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mdurbanek

Well-Known Member
Joined
Jan 18, 2018
Messages
108
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63
Location
Ojai, California
Website
www.ArchitecturalShots.com
This thread might generate some controversy, I don't know. But this information should be out there. I'll try to be brief.

I live in the Ojai Valley of California, the center of the recent 280,000 ft. wildfire and subsequent floods in Montecito. I am a long-time professional photographer and recent drone owner and have not received my certification in the mail yet. So, the TFR for the fire only affected my training, not my living.

When the TFR was issued, it listed a beginning date of 12-5-17 and an ending date of 2-11-18. As the fire spread, the TFR area was extended constantly westward. Eventually, the TFR stretched about 60 miles east to west and about 30 miles north to south.

It's understood that emergency operations (water drops, utility installations in rough terrain, etc.) would extend past the time that the majority of firefighting operations were completed. However, after the torrential rains we had (January 8-9) the TFR on the APOA site disappeared. Likewise, B4UFLY and UAS Sidekick removed restrictions from most of the area. However Airmap and Skyward still indicate the TFR is active for most of the area.

I wanted to do some training flights to further my education in the newly opened territory. However the local airport manager never answers his phone nor returns phone calls. Ironically, Airmap says that his facility "Accepts Digital Notice". And upon filing a flight plan I am told to contact the Airport manager who never answers his phone, or the ATC which doesn't publish a number with which to do so.

So - I called the airport manager, left a message, filed a UOA on 1800wxbrief, and flew two days this week (recreationally). We'll see what happens.

Accepting that this technology has totally overwhelmed the available systems to manage it, I'm mostly concerned with the discrepancies among the available apps and information regarding hazard TFRs.

The worst part is that the overwhelming use I have will be under 100 feet.
 

shooter

Well-Known Member
Joined
Jan 5, 2018
Messages
122
Reaction score
63
Age
69
Location
Northern New Mexico, USA
Website
www.lanl.gov
This thread might generate some controversy, I don't know. But this information should be out there. I'll try to be brief.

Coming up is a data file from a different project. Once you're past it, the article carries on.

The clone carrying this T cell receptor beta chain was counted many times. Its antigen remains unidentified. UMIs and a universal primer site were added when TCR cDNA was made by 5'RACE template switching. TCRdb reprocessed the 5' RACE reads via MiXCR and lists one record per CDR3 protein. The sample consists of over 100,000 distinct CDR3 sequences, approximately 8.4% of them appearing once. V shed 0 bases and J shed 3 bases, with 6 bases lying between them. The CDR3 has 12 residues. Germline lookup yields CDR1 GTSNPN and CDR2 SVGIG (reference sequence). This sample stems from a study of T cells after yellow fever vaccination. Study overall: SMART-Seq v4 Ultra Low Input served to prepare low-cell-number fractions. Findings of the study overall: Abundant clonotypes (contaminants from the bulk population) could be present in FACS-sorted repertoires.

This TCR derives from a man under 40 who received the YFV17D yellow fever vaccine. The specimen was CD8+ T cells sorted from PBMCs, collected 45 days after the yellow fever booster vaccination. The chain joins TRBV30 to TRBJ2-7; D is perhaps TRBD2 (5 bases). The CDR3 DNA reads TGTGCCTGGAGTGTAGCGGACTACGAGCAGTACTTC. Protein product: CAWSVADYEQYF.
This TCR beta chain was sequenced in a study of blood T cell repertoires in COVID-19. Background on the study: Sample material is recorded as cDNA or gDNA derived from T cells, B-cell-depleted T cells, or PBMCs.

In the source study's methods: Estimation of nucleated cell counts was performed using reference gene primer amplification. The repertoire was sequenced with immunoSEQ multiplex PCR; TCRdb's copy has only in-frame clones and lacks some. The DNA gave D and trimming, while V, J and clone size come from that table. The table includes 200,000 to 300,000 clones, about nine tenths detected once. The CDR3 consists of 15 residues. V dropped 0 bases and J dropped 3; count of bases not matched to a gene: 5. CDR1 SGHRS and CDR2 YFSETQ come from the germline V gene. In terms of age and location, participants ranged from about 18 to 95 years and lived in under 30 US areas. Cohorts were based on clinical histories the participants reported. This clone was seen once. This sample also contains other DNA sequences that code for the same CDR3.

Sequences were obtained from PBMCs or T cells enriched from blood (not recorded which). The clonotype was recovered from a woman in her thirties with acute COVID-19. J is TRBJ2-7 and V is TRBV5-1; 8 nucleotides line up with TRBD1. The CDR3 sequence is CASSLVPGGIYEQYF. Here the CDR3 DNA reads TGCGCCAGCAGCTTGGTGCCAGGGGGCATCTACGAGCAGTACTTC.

I live in the Ojai Valley of California, the center of the recent 280,000 ft. wildfire and subsequent floods in Montecito. I am a long-time professional photographer and recent drone owner and have not received my certification in the mail yet. So, the TFR for the fire only affected my training, not my living.

When the TFR was issued, it listed a beginning date of 12-5-17 and an ending date of 2-11-18. As the fire spread, the TFR area was extended constantly westward. Eventually, the TFR stretched about 60 miles east to west and about 30 miles north to south.

It's understood that emergency operations (water drops, utility installations in rough terrain, etc.) would extend past the time that the majority of firefighting operations were completed. However, after the torrential rains we had (January 8-9) the TFR on the APOA site disappeared. Likewise, B4UFLY and UAS Sidekick removed restrictions from most of the area. However Airmap and Skyward still indicate the TFR is active for most of the area.

I wanted to do some training flights to further my education in the newly opened territory. However the local airport manager never answers his phone nor returns phone calls. Ironically, Airmap says that his facility "Accepts Digital Notice". And upon filing a flight plan I am told to contact the Airport manager who never answers his phone, or the ATC which doesn't publish a number with which to do so.

So - I called the airport manager, left a message, filed a UOA on 1800wxbrief, and flew two days this week (recreationally). We'll see what happens.

Accepting that this technology has totally overwhelmed the available systems to manage it, I'm mostly concerned with the discrepancies among the available apps and information regarding hazard TFRs.

The worst part is that the overwhelming use I have will be under 100 feet.

I have left voice mails for airport managers, hospital heliport operations managers, and governor's residence heliport managers. I make a note in my flight log with names, numbers, dates, and times that I called and left messages. In the message, I follow a script I have written for myself, which is detailed in my flight operations plan document, that basically states who I am, my 107 license info, my callback number, where I will be, what I will be doing, what time I will start, what time I will end, that I understand I may be contacted during my flight to get out of the air and will do so immediately, etc. etc.

I figure that would show enough due diligence on my part if something happened or if someone complained.
 

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